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Wasabi Sushi is a hot destination

Wasabi Sushi

5443 S. Hulen St., Fort Worth. 817-370-9700, www.thewasabi.com


Posted 1:13pm on Wednesday, Jun. 23, 2010

A few years ago, you would have been hard-pressed to find first-rate sushi south of Interstate 20 in Fort Worth. The Camp Bowie corridor (Tokyo Cafe and Hui Chuan) and downtown district (Piranha Killer Sushi and the now-defunct Midori Sushi) cornered the market for a while. But Fort Worth has grown, and so has its sushi scene, which is now conquering the bastion of suburbia -- the strip center -- to good effect.

Nowhere is this more apparent than at Wasabi Sushi, a 3-year-old establishment off South Hulen Street and south of South Drive in the Remington Park shopping plaza. If we're really going to play Old School Fort Worth, the strip center once featured a Harrigan's restaurant, Sound Warehouse and a Jason's Deli. Oh, how times (and, apparently, palates) have changed. "Raw fish" has long since entered the mainstream, and if the folks at Wasabi have anything to do with it, it'll be here to stay.

On a recent weekday night, we found ourselves in the area and caught an early dinner. After settling in, we noticed the walls are fittingly colored wasabi-green, and touches of cool ceramic tile and Asian art render the room serene. A flat-screen, tuned on this night to the U.S. Open, hovers over the sushi bar, adding yet another touch of green.

Perhaps it was foreshadowing for our food, all of which proved exceedingly fresh and surprisingly generous in portion. My companion, a sashimi man whose disdain for white rice is near-legendary in our house, raved about his platters of tuna and red snapper ($13.50 and $10.75, five pieces each). The tuna, especially, stood out, thanks to its buttery texture.

After much deliberation over the special roll menu, we chose the caterpillar roll ($9.95) and the Fuji Mountain Roll ($13.95). The former -- grilled eel, topped with avocado and eel sauce -- was tasty but a bit average. The avocado pieces were cut feather-thin and didn't add texture to the roll, which they would have, if they were sliced a bit thicker. A quibble, sure, but an issue for this avocado lover.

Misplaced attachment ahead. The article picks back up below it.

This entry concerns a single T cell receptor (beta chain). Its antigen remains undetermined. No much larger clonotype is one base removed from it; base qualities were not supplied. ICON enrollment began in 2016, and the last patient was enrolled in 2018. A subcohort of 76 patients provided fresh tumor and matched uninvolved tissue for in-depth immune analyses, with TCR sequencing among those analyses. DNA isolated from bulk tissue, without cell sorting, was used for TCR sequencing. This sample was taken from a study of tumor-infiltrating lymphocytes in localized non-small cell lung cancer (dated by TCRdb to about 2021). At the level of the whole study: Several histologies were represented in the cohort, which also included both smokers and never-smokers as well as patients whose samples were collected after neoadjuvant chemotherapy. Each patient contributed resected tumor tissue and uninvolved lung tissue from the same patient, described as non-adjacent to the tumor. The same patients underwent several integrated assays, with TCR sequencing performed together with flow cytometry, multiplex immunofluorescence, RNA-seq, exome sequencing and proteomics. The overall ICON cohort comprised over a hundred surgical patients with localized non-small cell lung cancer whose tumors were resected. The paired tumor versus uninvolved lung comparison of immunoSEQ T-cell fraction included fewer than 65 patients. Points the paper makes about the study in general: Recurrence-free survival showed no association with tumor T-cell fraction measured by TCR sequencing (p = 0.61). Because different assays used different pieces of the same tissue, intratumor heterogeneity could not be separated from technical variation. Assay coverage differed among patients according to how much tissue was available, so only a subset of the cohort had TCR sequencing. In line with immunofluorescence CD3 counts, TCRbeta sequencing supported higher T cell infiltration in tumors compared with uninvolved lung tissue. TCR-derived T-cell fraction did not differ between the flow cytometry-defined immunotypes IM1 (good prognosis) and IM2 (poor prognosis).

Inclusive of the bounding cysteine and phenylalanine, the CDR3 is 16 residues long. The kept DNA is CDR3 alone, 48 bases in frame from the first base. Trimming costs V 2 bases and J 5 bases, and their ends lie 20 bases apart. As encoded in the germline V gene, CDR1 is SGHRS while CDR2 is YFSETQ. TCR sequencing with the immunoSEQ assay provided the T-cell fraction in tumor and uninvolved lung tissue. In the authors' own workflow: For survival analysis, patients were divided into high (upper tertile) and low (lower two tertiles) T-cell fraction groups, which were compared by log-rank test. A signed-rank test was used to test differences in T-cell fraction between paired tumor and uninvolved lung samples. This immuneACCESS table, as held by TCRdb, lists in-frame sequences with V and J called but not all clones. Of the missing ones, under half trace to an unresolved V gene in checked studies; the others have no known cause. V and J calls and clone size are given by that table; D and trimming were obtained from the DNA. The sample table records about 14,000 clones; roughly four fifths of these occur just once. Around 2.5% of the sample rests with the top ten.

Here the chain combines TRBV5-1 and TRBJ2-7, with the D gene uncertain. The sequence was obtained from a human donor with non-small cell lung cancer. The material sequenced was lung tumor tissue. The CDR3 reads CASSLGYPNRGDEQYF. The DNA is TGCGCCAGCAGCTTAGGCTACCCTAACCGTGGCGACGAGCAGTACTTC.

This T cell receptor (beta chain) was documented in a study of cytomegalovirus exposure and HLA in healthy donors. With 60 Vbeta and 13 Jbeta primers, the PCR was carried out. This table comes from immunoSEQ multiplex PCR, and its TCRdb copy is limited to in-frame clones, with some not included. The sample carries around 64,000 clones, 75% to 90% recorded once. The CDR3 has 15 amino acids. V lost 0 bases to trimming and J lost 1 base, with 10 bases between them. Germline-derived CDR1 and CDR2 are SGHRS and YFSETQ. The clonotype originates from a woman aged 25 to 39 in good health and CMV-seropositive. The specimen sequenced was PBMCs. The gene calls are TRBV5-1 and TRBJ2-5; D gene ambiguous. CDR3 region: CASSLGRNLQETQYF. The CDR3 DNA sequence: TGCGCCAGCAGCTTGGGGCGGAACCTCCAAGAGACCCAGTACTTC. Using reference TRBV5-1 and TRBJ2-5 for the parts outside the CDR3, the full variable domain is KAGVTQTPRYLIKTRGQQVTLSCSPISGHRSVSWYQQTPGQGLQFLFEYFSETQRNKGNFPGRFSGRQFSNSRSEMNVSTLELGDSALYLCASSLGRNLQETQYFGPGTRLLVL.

The Fuji roll, however, was a showstopper. Lobster, radish sprout, yellow radish, cucumber, spicy tuna and flying fish roe are wrapped with soy paper and topped with tempura flakes. The yin and yang of the lobster's sweet meat and the slightly bitter greens, plus the crunch factor from the cucumber, made us immediately vow to make a return visit to Wasabi.

Miso soup and a small salad with a honey-mustard-type dressing were delivered to the table before the sushi, tasty and perfunctory gratis sides.

Wasabi has some standard-fare nonsushi dishes as well. We tried the yakisoba noodles with chicken ($10). The vermicelli-esque noodles with julienned vegetables were not exciting, but they were a well-executed take on the classic. The wide-ranging menu also features combination dinners (such as grilled chicken teriyaki with shrimp and vegetable tempura, egg roll, spring roll and California roll for $17) and larger entrees such as the Garlic Infused Chilean Sea Bass ($22). One of our friends who recommended Wasabi raved about the teriyaki steak combination.

Our server was pleasant and knowledgeable, happy to answer our numerous questions about the special rolls, of which the restaurant features some 30 variations. Sushi purists might thumb their noses at these wildly creative concoctions -- the Gold Rush Roll includes fried lobster, asparagus, mustard and mild hot sauce, yellowtail, seaweed powder and is dusted with 24K gold flakes -- but they add to the fun.

Wasabi Sushi manages to be upscale and welcoming. Its above-average fare merits repeated visits, even if it means braving the South Hulen Street traffic to do so.

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